The Cape Town International Convention Centre (CTICC) will be turned into a temporary COVID-19 hospital with up to 800 beds to help make up a predicted shortfall of acute beds in the region.
The Western Cape Cabinet agreed to use the CTICC as hospital after witnessing healthcare resources being placed under severe pressure as a result of the coronavirus outbreak elsewhere.
Scenario planning anticipates a shortfall of 1,000 beds in the province at the peak of the pandemic. The use of the CTICC will make up the majority of the shortfall, with the balance at other facilities.
The agreement allows the Western Cape Government to make use of the CTICC 1 building until 7 September, with an option to extend this on a month-to-month basis until the end of the year.
The CTICC has agreed to waive the hire cost of the venue, as part of its contribution to the fight against coronavirus. The temporary infrastructure build, operating and catering costs for the initial hire period will total approximately R47 million.
This amount excludes the costs that the Department of Health will incur in providing clinical equipment, oxygen, medication and temporary staff for the temporary hospital.
The inter-mediate care beds will cater for patients, presenting with milder clinical signs who need hospitalization and treatment including administration of oxygen. The CTICC will not provide for care for patients with more severe clinical signs, which will require intensive care treatment.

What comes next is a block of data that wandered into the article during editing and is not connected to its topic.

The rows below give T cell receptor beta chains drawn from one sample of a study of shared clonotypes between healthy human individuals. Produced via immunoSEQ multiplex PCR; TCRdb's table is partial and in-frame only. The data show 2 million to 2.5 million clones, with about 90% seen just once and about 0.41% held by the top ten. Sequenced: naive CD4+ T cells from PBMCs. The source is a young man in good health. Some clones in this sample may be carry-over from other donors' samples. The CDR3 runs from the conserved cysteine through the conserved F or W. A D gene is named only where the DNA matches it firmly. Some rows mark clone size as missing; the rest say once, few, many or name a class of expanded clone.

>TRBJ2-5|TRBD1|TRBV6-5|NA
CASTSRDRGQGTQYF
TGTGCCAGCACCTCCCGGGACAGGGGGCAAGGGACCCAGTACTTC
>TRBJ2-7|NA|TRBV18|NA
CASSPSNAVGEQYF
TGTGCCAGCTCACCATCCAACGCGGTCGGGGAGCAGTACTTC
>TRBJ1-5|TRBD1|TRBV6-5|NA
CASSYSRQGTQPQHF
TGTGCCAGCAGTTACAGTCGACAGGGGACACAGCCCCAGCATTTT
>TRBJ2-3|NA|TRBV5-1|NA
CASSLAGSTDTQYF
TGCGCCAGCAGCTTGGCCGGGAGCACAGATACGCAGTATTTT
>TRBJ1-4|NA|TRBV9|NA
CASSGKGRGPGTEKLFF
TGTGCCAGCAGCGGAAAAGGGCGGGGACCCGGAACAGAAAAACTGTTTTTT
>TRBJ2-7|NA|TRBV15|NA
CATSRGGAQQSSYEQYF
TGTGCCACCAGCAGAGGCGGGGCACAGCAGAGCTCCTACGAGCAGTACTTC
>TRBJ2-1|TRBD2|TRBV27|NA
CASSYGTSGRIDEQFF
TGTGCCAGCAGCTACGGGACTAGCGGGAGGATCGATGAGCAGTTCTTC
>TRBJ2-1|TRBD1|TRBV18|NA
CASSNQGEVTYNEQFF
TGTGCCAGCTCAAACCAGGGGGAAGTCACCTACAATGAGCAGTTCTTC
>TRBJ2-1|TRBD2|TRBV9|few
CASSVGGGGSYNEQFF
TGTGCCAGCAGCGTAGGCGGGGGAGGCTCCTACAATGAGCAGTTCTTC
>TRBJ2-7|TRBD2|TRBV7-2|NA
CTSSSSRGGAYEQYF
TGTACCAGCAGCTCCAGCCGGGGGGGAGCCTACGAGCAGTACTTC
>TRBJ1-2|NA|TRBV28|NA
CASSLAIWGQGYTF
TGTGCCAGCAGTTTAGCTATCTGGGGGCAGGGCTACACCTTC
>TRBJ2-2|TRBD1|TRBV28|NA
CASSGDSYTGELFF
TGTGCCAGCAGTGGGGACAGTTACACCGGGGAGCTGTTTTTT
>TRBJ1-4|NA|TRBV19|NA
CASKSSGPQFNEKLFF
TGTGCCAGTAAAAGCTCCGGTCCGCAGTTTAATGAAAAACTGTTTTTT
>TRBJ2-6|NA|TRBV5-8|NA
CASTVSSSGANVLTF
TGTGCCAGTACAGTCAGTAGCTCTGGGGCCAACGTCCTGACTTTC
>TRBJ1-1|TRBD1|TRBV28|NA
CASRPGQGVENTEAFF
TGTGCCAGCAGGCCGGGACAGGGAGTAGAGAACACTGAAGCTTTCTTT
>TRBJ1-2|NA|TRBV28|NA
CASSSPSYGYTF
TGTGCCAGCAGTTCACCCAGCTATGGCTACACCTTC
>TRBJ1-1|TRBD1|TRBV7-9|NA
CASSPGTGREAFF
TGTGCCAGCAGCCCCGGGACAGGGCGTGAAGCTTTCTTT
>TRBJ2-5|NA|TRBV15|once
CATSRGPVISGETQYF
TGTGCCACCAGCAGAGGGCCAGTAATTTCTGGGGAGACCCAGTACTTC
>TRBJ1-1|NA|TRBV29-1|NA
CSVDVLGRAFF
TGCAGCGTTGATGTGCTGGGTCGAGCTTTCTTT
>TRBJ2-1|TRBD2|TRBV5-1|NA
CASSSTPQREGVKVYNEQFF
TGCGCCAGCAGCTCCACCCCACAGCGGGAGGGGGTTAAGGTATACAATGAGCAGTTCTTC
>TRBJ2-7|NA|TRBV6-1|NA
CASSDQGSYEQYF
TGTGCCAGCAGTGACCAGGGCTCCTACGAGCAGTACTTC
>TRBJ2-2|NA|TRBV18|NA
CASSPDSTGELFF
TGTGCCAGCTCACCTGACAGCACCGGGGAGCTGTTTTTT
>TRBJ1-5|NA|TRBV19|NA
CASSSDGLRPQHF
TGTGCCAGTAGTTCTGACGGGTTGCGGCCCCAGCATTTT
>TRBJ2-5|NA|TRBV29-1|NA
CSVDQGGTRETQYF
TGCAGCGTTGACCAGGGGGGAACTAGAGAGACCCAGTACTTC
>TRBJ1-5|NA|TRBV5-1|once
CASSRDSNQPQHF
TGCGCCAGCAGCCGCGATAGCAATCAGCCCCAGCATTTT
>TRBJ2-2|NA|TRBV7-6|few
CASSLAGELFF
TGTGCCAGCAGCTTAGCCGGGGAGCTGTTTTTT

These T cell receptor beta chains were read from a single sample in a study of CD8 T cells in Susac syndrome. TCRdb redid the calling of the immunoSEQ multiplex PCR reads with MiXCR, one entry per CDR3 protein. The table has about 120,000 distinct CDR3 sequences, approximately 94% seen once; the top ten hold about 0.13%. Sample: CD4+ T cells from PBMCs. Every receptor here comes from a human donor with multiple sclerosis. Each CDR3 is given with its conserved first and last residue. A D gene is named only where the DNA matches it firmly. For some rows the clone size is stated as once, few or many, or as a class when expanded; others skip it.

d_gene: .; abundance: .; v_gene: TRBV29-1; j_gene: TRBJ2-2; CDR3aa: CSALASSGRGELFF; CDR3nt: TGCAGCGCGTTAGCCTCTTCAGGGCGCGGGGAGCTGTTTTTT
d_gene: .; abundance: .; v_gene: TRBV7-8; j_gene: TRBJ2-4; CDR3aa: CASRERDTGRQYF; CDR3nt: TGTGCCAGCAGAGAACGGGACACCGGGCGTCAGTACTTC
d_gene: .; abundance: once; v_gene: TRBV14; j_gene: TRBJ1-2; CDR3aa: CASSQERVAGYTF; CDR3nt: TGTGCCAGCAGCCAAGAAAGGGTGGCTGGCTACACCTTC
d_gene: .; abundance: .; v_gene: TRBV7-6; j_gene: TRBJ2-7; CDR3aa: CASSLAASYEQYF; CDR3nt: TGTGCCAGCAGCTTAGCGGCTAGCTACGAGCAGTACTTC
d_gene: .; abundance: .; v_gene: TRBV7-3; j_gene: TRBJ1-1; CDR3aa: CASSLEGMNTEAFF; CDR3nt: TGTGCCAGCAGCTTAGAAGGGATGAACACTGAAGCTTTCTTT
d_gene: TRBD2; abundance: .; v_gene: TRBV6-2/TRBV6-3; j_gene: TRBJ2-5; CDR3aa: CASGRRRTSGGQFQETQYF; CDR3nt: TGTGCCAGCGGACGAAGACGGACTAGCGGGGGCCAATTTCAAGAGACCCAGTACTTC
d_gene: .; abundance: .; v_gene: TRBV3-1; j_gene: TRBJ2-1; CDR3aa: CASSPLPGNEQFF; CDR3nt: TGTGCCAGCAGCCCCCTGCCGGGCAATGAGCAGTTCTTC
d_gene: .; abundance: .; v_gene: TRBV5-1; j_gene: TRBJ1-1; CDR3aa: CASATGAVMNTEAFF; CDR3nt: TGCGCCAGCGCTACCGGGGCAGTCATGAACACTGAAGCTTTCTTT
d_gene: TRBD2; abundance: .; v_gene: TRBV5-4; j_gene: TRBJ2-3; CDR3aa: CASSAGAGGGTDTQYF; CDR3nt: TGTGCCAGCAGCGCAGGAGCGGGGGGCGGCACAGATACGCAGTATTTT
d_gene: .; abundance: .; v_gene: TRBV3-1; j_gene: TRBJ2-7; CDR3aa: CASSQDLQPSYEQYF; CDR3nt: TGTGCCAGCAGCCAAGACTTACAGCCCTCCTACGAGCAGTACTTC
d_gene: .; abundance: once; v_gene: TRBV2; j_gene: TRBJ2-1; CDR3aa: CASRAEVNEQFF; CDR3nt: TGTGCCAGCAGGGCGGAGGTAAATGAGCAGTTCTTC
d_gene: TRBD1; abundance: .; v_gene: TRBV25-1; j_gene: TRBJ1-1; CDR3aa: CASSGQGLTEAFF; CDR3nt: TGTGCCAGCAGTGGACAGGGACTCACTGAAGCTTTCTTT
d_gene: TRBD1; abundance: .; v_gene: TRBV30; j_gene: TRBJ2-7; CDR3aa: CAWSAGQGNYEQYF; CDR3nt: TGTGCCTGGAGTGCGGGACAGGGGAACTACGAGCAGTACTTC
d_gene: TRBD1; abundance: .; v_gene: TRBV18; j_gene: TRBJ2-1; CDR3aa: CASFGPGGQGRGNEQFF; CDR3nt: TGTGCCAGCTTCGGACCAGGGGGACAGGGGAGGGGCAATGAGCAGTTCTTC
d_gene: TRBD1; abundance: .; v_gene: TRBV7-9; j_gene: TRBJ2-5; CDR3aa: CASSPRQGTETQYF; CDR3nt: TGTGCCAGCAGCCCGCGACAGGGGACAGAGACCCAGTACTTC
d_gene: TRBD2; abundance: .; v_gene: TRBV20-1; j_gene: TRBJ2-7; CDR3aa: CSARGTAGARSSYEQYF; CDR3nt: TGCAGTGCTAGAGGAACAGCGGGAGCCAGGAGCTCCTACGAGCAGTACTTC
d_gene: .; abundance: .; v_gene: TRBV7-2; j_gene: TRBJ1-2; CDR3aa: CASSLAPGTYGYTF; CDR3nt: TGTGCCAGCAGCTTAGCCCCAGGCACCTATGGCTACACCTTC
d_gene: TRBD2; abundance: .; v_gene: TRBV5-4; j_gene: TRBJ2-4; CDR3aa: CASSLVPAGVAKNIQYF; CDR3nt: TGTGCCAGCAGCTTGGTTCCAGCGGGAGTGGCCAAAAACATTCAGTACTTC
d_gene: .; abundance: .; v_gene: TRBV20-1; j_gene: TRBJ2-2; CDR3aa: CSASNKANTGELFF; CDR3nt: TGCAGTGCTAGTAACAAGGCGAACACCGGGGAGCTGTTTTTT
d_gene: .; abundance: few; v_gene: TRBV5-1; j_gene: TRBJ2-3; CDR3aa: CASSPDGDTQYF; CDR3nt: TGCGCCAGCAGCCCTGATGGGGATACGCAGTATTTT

The site will be fitted out to be ready by the first week of June, well before the expected peak when these beds will be required.
The comprehensive layout of all the services which will be made available on site - including the beds, showers, nursing stations, support stations, physio stations, and bulk oxygen storage tank spaces, amongst others, - has already been prepared and as of today, is signed off for execution.
Taubie Motlhabane, CEO of the CTICC said: “During these extraordinary times, we welcome the opportunity for the CTICC to be part of the solution. The conversion of CTICC 1 into a temporary COVID-19 hospital facility will add to the resources needed in our healthcare system to fight this pandemic. We are proud to be part of the team.”
Meanwhile, the Nightingale Hospital at ExCeL London is set to be placed on standby and will no longer admit patients.
The hospital was created at the Docklands conference and exhibition centre in just nine days as part of the UK’s response to the coronavirus pandemic. However, it, could resume operations again if needed.
The facility opened on 3 April with space for 4,000 beds and treated 51 patients in its first three weeks of operation. The BBC reported that there are currently fewer than 20 patients being treated there at present.
Charles Knight, CEO of the Nightingale London, said most of the hospital’s capacity had not been used.
In a briefing to staff, he said: “Thanks to the determination and sacrifice of Londoners in following the expert advice to stay home and save lives, we have not had to expand the Nightingale’s capacity beyond the first ward.
“It is likely that in the coming days we will not need to be admitting patients to the London Nightingale, while coronavirus in the capital remains under control.”
AMI editor James
Lancaster is a familiar face in the meetings industry and international
association community. Since joining AMI in 2010, he has gained a reputation
for asking difficult questions and getting lost in convention centres. Proofer, podcaster, and panellist - in his spare time, James likes to walk,
read, listen to music, and drink beer.